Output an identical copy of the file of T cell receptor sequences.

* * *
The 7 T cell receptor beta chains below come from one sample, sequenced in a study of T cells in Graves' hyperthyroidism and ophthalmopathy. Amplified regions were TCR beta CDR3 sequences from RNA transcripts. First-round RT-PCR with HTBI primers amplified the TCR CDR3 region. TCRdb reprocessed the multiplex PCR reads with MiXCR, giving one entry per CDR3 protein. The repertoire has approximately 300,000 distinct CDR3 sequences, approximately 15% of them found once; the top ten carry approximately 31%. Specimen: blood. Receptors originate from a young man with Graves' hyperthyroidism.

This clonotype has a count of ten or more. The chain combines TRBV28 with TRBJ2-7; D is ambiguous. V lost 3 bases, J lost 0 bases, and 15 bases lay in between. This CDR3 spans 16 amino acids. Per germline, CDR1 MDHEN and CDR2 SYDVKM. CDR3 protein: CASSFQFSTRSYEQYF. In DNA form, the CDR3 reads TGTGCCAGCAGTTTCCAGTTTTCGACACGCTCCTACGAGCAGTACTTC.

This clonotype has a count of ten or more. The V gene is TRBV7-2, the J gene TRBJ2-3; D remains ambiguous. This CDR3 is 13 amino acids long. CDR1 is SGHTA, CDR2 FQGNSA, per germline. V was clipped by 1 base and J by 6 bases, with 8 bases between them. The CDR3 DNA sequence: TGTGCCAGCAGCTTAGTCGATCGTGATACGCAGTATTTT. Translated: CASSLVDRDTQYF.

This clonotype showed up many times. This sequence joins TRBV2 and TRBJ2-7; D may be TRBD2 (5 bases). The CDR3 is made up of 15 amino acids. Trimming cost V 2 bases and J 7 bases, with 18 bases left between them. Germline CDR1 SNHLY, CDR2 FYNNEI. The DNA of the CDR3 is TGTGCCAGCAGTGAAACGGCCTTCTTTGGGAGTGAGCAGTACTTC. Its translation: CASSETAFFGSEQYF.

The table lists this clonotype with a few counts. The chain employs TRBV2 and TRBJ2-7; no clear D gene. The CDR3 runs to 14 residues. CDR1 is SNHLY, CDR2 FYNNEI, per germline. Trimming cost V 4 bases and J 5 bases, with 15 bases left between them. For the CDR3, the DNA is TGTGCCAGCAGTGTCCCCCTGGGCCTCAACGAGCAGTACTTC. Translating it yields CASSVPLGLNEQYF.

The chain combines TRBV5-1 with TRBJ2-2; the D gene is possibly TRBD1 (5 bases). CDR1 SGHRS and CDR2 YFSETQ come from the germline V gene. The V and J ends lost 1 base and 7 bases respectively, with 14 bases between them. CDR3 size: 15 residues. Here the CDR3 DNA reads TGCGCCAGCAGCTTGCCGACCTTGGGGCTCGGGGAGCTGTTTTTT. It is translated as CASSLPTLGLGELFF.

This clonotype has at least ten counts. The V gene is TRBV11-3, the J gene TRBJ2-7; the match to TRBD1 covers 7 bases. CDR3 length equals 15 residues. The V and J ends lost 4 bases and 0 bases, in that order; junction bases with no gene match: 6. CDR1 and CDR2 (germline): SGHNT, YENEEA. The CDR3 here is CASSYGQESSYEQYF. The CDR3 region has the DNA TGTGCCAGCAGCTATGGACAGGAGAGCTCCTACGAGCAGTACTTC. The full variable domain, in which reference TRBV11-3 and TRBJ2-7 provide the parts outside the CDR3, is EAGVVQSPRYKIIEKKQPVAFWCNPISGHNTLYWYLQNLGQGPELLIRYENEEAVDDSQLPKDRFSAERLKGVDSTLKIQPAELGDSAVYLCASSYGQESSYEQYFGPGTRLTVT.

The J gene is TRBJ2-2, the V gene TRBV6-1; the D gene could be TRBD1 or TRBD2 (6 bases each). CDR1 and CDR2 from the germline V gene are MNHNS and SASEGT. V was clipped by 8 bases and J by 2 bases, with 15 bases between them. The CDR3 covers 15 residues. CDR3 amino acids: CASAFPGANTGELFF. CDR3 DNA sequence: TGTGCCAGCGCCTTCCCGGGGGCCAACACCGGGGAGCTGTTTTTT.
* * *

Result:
The 7 T cell receptor beta chains below come from one sample, sequenced in a study of T cells in Graves' hyperthyroidism and ophthalmopathy. Amplified regions were TCR beta CDR3 sequences from RNA transcripts. First-round RT-PCR with HTBI primers amplified the TCR CDR3 region. TCRdb reprocessed the multiplex PCR reads with MiXCR, giving one entry per CDR3 protein. The repertoire has approximately 300,000 distinct CDR3 sequences, approximately 15% of them found once; the top ten carry approximately 31%. Specimen: blood. Receptors originate from a young man with Graves' hyperthyroidism.

This clonotype has a count of ten or more. The chain combines TRBV28 with TRBJ2-7; D is ambiguous. V lost 3 bases, J lost 0 bases, and 15 bases lay in between. This CDR3 spans 16 amino acids. Per germline, CDR1 MDHEN and CDR2 SYDVKM. CDR3 protein: CASSFQFSTRSYEQYF. In DNA form, the CDR3 reads TGTGCCAGCAGTTTCCAGTTTTCGACACGCTCCTACGAGCAGTACTTC.

This clonotype has a count of ten or more. The V gene is TRBV7-2, the J gene TRBJ2-3; D remains ambiguous. This CDR3 is 13 amino acids long. CDR1 is SGHTA, CDR2 FQGNSA, per germline. V was clipped by 1 base and J by 6 bases, with 8 bases between them. The CDR3 DNA sequence: TGTGCCAGCAGCTTAGTCGATCGTGATACGCAGTATTTT. Translated: CASSLVDRDTQYF.

This clonotype showed up many times. This sequence joins TRBV2 and TRBJ2-7; D may be TRBD2 (5 bases). The CDR3 is made up of 15 amino acids. Trimming cost V 2 bases and J 7 bases, with 18 bases left between them. Germline CDR1 SNHLY, CDR2 FYNNEI. The DNA of the CDR3 is TGTGCCAGCAGTGAAACGGCCTTCTTTGGGAGTGAGCAGTACTTC. Its translation: CASSETAFFGSEQYF.

The table lists this clonotype with a few counts. The chain employs TRBV2 and TRBJ2-7; no clear D gene. The CDR3 runs to 14 residues. CDR1 is SNHLY, CDR2 FYNNEI, per germline. Trimming cost V 4 bases and J 5 bases, with 15 bases left between them. For the CDR3, the DNA is TGTGCCAGCAGTGTCCCCCTGGGCCTCAACGAGCAGTACTTC. Translating it yields CASSVPLGLNEQYF.

The chain combines TRBV5-1 with TRBJ2-2; the D gene is possibly TRBD1 (5 bases). CDR1 SGHRS and CDR2 YFSETQ come from the germline V gene. The V and J ends lost 1 base and 7 bases respectively, with 14 bases between them. CDR3 size: 15 residues. Here the CDR3 DNA reads TGCGCCAGCAGCTTGCCGACCTTGGGGCTCGGGGAGCTGTTTTTT. It is translated as CASSLPTLGLGELFF.

This clonotype has at least ten counts. The V gene is TRBV11-3, the J gene TRBJ2-7; the match to TRBD1 covers 7 bases. CDR3 length equals 15 residues. The V and J ends lost 4 bases and 0 bases, in that order; junction bases with no gene match: 6. CDR1 and CDR2 (germline): SGHNT, YENEEA. The CDR3 here is CASSYGQESSYEQYF. The CDR3 region has the DNA TGTGCCAGCAGCTATGGACAGGAGAGCTCCTACGAGCAGTACTTC. The full variable domain, in which reference TRBV11-3 and TRBJ2-7 provide the parts outside the CDR3, is EAGVVQSPRYKIIEKKQPVAFWCNPISGHNTLYWYLQNLGQGPELLIRYENEEAVDDSQLPKDRFSAERLKGVDSTLKIQPAELGDSAVYLCASSYGQESSYEQYFGPGTRLTVT.

The J gene is TRBJ2-2, the V gene TRBV6-1; the D gene could be TRBD1 or TRBD2 (6 bases each). CDR1 and CDR2 from the germline V gene are MNHNS and SASEGT. V was clipped by 8 bases and J by 2 bases, with 15 bases between them. The CDR3 covers 15 residues. CDR3 amino acids: CASAFPGANTGELFF. CDR3 DNA sequence: TGTGCCAGCGCCTTCCCGGGGGCCAACACCGGGGAGCTGTTTTTT.